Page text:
Casualties: Ultra-popular choices Jacob, John, Emma, Madison.

2. Secretly write down every name you don't hate

Dave and I independently went through the book, writing down every name that we were at least lukewarm about. We also added names we'd come across, or thought up, in the interests of having this list be as complete as possible.

Casualties: Names in the book that didn't resonate... Gable, Otis, Lola, Olivia

3. Combine lists, make notes of overlap

I then combined both lists into a single MEGA-LIST (in Excel), boldfacing the names that appeared on both lists. Note, there were no casualties at this point, as they happen next...

4. Blackball!

This was fun. We'd independently look over the list, and cross out anything we hated. Again, anything that was at least lukewarm to both partners could stay. Still, it was fun to tease each other for "weird" selections. ;-)

Casualties: Elvis, Connor, Lydia, Isabella

5. Points system

We were left with a long list of names, and now needed a way to prioritize them by how much we liked them. I proposed a method involving allocating points, where:
  • 1 point = lukewarm
  • 2 points = kinda like it
  • 3 points = really like it!
Going through all the remaining names, we individually gave points to each according to how much we individually liked them. These scores were added to one another, for a total ranging from 2 to 6.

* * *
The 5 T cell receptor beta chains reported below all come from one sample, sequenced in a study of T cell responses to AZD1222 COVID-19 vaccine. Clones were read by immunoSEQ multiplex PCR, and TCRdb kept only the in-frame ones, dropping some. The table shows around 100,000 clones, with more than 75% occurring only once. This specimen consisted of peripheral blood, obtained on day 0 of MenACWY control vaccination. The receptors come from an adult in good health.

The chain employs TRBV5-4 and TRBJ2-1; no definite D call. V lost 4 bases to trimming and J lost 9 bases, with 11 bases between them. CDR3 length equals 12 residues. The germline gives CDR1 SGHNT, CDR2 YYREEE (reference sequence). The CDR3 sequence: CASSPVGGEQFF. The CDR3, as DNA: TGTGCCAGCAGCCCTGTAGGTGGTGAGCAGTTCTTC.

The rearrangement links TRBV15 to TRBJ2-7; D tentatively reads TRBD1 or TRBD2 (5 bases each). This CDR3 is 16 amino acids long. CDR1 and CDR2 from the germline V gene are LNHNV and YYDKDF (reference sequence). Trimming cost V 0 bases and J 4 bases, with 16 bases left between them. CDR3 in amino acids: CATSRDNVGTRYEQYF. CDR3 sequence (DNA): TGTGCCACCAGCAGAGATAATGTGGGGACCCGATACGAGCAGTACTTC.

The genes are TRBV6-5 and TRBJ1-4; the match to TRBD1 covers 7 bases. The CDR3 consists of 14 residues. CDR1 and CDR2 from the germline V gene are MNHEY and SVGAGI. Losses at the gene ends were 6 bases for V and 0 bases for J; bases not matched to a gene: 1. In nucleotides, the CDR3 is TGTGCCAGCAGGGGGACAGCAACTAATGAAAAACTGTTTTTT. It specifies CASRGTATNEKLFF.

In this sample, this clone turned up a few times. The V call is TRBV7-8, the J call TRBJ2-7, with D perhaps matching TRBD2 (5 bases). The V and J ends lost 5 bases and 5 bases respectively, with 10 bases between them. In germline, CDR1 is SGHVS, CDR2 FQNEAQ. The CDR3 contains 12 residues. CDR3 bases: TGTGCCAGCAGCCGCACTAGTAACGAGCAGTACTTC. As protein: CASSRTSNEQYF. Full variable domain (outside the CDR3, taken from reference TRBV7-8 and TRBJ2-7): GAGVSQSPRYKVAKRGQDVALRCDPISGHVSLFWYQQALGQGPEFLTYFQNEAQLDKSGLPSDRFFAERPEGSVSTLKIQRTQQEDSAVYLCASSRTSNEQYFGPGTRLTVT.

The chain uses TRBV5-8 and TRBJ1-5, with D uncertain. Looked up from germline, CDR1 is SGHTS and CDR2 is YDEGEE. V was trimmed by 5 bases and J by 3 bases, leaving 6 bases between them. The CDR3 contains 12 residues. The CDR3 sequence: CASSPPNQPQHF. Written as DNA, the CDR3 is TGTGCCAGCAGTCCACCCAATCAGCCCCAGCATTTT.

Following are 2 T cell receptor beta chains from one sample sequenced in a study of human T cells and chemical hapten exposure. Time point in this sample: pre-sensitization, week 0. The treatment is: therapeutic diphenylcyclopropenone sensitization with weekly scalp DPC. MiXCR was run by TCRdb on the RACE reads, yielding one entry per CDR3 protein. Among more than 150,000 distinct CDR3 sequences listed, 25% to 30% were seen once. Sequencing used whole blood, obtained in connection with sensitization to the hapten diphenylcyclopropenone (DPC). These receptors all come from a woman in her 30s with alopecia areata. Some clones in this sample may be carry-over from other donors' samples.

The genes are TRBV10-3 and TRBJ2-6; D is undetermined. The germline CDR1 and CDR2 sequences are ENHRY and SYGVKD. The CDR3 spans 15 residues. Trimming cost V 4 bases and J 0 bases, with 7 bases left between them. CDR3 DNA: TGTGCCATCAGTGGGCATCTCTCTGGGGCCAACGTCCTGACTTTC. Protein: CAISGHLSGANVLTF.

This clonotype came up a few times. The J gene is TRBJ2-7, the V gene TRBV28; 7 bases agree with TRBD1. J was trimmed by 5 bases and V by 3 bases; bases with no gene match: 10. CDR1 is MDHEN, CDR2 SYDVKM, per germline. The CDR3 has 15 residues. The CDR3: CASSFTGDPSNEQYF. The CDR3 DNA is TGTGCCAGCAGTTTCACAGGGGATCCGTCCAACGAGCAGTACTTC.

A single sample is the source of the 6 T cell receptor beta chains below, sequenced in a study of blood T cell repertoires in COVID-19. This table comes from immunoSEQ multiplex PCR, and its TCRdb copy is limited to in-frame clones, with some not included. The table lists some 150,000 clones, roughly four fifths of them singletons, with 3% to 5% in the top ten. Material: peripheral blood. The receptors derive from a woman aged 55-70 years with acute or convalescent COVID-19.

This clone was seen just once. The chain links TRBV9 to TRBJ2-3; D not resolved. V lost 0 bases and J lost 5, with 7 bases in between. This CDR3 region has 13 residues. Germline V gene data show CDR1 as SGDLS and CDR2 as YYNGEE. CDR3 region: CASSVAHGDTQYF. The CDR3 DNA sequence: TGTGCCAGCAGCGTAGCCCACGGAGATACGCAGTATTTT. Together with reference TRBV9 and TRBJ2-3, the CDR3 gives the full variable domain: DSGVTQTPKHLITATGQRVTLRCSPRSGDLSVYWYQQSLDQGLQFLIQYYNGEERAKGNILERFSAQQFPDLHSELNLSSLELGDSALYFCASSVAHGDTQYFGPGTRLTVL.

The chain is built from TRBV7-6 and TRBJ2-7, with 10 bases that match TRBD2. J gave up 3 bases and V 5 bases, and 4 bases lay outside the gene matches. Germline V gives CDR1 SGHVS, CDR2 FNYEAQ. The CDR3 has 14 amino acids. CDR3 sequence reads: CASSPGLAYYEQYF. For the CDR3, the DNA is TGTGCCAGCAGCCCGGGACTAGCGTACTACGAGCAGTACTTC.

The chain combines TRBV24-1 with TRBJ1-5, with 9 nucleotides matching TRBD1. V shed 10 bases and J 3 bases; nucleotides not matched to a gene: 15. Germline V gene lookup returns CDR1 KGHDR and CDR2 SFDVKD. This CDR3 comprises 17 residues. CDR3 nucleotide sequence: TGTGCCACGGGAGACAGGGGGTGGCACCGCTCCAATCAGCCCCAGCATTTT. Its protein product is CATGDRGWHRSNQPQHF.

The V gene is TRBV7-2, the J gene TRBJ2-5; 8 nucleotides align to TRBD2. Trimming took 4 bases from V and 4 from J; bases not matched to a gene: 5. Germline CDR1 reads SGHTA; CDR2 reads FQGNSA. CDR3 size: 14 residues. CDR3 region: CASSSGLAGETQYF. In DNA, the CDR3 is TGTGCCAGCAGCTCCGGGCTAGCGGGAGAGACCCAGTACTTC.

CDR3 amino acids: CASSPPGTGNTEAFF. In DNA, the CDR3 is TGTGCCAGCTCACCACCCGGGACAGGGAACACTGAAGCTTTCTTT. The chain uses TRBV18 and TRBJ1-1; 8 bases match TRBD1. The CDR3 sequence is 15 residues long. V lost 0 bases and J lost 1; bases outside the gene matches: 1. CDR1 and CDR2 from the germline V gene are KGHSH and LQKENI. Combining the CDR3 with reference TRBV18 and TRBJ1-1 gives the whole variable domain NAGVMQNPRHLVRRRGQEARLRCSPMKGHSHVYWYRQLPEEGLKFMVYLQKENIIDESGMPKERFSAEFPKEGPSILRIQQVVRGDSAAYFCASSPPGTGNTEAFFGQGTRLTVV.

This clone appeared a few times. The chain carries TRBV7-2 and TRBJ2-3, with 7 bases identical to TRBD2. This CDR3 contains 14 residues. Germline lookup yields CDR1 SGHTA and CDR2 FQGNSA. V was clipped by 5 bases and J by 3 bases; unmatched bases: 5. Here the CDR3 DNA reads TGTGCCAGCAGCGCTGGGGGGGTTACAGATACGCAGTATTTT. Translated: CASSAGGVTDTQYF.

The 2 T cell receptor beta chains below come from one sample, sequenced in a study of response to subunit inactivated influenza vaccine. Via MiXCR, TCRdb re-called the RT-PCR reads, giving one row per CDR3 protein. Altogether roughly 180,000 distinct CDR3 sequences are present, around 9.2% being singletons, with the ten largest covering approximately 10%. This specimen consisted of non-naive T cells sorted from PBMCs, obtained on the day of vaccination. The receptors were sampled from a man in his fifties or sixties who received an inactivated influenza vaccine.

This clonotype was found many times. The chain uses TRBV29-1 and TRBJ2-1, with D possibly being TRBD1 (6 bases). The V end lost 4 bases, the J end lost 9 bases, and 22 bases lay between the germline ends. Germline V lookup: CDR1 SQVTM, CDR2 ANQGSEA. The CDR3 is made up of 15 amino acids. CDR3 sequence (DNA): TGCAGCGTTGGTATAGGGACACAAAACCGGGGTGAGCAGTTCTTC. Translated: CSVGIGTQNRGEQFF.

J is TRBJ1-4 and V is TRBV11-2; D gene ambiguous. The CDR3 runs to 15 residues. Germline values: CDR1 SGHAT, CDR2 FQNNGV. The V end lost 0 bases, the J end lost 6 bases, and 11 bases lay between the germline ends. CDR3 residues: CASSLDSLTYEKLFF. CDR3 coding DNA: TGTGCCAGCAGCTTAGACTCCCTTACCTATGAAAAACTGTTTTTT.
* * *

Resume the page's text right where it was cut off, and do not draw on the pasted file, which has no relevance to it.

Then, we sorted the names by points, and removed anything scoring 2 or 3 points, as that meant that neither of us was especially keen on said name.

Casualties: Bigby, Kennedy, Tamsin, Sonata

6. Weird meanings?!

Given that name meanings are important, we looked up the meanings of the remaining names, and removed any with strange or uncomfortable meanings.

Tennyson = "Son of Dennis". Uhm, no, and Davidson/Karlason doesn't sound as cool, or relate back to awesome poets of yore.
Hudson = "Son of the hooded man". Sounds kinda rapey, dont'cha think? :-/
Caledonia = "From Scotland". Not really.
Ingrid = "Beauty of Froy, the mythical Norse horse". Pretty as a horse? No thanks.

...but the prize goes to Ripley, meaning "shouting man's meadow". Hee hee hee... "AUGH!! AUGH!!! I'm in a meadow!!! AUGH!!!" Yes, I'm finding that way too funny.

7. Stella Barbarella: Thinning the list by removing less desirable same-end-letter options

I noticed on our girls' names list that a stunning number all ended with the same letters. Granted, girls' names ending with "a" and "y"-sounds are both very common, but it pointed out to me that we could not indeed give a first and middle name that both ended in the same letter/sound without it sounding weird.

Hence, when grouping together eligible names by last letter (=LAST() function, for all you Excel junkies), I realized these groups were all in direct competition with one another. As such, it would be wise to thin each end-letter group to three or so entries, according to which we're showing a stronger preference for.

Casualties: Augustine, Sawyer, Isadora, Melody

... So what's step 8? Your guess is as good as mine! Our lists still need thinning, but at least they're prioritized. Will update you with further steps as they arise, but in the meantime, I hope this has minimally entertained you. ;-)